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Does Independent Ed Rabel Embody Howard Beale from 'Network'?

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Charleston-area native Ed Rabel spent more than three decades as a television news reporter, working for CBS and NBC. During his time at the networks, Rabel reported from around the world--stopping in locations like Cuba, Laos and Cambodia.

But in life after journalism and as a candidate for the U.S. House of Representatives in West Virginia's 2nd Congressional District, Rabel seems to embody fictional television news anchor Howard Beale, portrayed by Peter Finch in the 1976 film Network.

http://www.youtube.com/watch?v=WINDtlPXmmE

Although Rabel never delivered a speech on-air like the one in Network, his political aspirations and the sentiments that led him to run for office seem to parallel the fictional anchor’s passion.   

With a general distaste for the way things are, it's no stretch to say Rabel is "mad" about the situation in West Virginia.

Over the course of his years away from his home state, Rabel says he observed a struggling economy that's left "the state's best and brightest" with few options for work and has resulted in a "brain drain." Rabel says this exodus of young people was his main motivation for running for Congress.

Yet it was January's Elk River chemical spill by Freedom Industries that particularly upset him and furthered his interest in a bid for the 2nd Congressional District.

“It offended me to see that this had happened, that 300,000 people had been poisoned—their water had been poisoned," said Rabel, "and I wanted to do something about it."

"I wanted to change those events where West Virginians are put upon, are beaten down so much that they don’t know which way is up. I want to try to help them have a voice so that, in the future, these industries won’t get away with poisoning the water and the air.”

There was also, of course, Rabel's scathing criticism of local TV news (that would assuredly be approved by Beale) in an editorial he penned for The Charleston Gazette in March 2013, which states:

Instead of focusing on original reporting, the local stations are focused on cosmetics. Not a country for old men and women, the local television "news" landscape is populated by bubble-heads and glib, young, sometimes pretty know-nothings. The truth is, they wouldn't know a news story if it slapped them in the face. When was the last time you saw an investigative piece about, let's see, the Massey Mine disaster? Or, how about, God forbid, an exclusive story that penetrated the precincts where politicians hide their secrets from the public?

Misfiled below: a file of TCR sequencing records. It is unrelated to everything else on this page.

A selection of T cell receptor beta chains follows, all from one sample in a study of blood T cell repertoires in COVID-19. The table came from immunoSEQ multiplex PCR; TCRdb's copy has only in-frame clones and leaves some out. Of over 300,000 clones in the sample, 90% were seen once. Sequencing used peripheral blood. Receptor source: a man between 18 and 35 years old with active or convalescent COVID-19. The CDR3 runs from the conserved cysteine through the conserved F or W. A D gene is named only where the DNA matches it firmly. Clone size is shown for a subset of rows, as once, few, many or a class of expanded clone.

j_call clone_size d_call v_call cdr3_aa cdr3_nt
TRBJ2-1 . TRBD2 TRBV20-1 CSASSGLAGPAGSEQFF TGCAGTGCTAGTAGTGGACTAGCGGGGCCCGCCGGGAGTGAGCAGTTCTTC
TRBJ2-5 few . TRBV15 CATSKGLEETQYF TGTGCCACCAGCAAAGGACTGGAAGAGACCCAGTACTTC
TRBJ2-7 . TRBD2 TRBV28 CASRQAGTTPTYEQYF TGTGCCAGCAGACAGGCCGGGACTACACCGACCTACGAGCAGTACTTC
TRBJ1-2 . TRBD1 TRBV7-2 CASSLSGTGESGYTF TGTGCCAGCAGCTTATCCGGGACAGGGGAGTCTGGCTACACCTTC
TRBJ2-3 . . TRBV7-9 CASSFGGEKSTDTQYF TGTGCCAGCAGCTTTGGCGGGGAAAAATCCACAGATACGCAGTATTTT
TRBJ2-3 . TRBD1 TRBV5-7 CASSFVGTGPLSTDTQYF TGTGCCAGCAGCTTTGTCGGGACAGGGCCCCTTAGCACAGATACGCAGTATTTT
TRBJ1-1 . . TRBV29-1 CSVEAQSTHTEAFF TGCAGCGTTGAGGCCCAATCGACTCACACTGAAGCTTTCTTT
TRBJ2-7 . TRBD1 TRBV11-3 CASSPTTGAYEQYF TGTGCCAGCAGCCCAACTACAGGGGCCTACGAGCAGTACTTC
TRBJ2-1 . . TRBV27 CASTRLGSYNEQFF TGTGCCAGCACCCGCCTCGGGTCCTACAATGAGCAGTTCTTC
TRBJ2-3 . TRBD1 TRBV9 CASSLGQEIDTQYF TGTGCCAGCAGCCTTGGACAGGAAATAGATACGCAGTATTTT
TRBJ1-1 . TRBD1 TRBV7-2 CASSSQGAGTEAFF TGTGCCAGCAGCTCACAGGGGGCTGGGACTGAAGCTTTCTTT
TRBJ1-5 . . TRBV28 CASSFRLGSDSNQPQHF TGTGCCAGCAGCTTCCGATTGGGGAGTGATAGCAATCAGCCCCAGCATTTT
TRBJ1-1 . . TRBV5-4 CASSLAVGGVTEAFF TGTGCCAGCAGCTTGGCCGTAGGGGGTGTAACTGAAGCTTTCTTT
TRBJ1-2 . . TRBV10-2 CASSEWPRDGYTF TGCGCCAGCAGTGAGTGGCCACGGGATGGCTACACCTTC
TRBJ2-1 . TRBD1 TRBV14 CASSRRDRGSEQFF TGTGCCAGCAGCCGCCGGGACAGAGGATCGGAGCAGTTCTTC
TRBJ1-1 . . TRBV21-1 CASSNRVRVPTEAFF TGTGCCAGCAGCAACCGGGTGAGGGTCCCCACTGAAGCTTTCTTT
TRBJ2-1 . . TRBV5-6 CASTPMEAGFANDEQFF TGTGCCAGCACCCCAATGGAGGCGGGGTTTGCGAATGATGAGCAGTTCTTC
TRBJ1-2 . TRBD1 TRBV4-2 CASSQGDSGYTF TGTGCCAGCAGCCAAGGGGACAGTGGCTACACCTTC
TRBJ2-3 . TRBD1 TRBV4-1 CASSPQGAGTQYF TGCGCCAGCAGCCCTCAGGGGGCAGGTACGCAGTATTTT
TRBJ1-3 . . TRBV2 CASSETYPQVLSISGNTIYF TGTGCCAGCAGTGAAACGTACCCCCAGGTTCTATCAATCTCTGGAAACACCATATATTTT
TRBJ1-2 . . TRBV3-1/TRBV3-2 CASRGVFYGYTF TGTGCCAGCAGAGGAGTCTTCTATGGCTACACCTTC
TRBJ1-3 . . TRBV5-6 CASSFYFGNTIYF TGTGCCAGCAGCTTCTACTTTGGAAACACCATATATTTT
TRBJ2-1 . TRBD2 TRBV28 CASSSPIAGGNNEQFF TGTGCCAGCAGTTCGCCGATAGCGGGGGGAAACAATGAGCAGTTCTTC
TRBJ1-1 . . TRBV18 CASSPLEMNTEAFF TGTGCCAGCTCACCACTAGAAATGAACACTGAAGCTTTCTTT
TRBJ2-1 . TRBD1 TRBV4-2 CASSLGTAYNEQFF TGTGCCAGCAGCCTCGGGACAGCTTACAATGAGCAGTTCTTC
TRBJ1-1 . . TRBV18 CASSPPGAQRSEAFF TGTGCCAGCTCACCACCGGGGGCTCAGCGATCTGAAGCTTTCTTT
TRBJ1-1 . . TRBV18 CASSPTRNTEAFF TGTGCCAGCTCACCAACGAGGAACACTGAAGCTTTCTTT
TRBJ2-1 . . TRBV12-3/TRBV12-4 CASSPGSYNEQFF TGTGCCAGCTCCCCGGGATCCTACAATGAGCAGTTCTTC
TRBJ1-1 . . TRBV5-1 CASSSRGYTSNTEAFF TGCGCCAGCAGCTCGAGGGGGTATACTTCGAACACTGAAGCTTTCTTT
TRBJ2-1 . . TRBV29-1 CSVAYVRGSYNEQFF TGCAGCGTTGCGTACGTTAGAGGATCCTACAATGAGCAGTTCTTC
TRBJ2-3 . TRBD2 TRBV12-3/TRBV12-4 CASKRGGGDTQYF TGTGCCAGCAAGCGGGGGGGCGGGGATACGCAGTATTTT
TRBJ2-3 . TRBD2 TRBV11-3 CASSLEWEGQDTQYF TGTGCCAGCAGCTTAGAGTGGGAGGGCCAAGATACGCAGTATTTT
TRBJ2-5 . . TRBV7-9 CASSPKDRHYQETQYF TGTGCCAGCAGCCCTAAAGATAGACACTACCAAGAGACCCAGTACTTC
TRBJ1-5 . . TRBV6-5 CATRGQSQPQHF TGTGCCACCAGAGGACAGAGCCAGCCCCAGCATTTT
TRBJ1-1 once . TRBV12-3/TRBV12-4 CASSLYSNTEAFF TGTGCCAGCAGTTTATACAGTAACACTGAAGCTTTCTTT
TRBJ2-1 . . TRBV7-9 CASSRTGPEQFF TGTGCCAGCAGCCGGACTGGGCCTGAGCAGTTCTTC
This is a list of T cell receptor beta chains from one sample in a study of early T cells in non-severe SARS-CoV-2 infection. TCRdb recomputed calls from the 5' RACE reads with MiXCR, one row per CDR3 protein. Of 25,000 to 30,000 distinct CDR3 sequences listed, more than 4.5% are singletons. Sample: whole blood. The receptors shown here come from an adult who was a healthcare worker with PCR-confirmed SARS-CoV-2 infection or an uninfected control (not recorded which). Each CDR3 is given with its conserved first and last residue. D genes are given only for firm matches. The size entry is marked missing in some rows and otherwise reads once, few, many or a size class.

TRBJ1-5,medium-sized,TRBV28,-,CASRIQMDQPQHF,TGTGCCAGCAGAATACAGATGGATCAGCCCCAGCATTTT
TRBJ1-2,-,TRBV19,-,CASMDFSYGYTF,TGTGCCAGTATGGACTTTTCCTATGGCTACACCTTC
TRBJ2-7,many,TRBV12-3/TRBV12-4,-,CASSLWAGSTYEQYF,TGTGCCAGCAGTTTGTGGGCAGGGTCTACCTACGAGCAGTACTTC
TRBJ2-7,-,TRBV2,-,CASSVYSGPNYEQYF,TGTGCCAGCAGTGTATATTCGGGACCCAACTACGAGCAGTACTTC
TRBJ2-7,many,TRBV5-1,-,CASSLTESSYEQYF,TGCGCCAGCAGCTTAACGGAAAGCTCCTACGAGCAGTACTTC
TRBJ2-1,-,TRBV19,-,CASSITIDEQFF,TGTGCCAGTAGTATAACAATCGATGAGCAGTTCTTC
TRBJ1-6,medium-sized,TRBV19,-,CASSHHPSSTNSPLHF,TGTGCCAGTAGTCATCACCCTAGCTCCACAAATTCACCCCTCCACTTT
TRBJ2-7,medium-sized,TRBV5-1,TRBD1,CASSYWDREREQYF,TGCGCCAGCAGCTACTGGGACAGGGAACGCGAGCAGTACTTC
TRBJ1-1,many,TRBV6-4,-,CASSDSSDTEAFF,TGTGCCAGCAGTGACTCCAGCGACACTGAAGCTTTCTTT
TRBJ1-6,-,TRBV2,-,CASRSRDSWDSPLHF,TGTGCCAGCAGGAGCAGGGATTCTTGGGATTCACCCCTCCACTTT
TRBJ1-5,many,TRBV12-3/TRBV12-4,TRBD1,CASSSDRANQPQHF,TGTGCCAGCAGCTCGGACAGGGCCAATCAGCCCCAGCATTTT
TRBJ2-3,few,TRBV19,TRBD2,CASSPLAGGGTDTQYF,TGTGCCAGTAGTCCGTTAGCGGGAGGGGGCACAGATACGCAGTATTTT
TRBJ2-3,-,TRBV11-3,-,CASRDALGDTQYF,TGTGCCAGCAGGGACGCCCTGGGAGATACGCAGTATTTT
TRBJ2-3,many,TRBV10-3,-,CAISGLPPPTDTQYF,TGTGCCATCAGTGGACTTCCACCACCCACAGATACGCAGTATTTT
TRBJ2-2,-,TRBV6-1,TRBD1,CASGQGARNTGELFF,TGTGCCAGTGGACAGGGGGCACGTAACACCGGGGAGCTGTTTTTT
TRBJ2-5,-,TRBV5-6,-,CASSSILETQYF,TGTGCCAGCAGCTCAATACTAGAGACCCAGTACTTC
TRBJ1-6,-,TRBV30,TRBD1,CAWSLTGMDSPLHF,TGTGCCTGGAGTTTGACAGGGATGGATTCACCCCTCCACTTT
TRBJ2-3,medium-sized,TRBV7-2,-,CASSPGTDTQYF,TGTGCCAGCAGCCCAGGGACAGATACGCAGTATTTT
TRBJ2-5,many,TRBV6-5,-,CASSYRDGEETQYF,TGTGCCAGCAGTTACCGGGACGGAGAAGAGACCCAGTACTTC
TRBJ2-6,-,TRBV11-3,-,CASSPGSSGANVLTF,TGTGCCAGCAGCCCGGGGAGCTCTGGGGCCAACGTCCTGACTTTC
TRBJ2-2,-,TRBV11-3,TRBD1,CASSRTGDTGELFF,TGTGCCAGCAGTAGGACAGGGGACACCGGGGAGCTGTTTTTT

Rabel's distaste for local TV news outlets was highlighted again when he accused WCHS-TV (for whom he worked early on in his career) of ignoring his campaign.

Journalism, the Political Process, and Running as an Independent  

Rabel’s bid for the Second Congressional District seat is his first foray into politics. He’s opted to pass on a chance at a lower office in hopes of going straight to what he calls one of the country’s most influential “power centers.” Rabel says his experience reporting on American politics gives him an edge in understanding elections and the political process.
“I also got an understanding—honestly, to be quite brutal and frank about it—about how politicians are reluctant to tell the truth,” he said. “I was able on some occasions to penetrate the precincts of power where they kept their dirty little secrets and I exposed those things.”

While Rabel says he always tried to be as objective and fair in his own reporting, his experiences covering American politics revealed a "gridlock" in Washington and, thus, proved the need for a third party. 

Can An Independent Win the 2nd Congressional District? 

Rabel points to an October 2013 Gallup poll showing that two-thirds of Americans see a need for a third party---with less than a third saying they feel Republicans and Democrats do an adequate job representing the American public. He also mentions the 2,269 signatures he collected to make his way onto the ballot as an independent.

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Credit Gallup

“I get the sense—I get the feeling—that people do want a choice now, that they really are becoming fed up. I don’t know whether we are at a tipping point yet," Rabel said, "but, I did get the feeling being out there gathering those signatures and talking with voters that they really did want a choice."

Now, he just needs to galvanize voters who will make their way to the polls come Election Day.  


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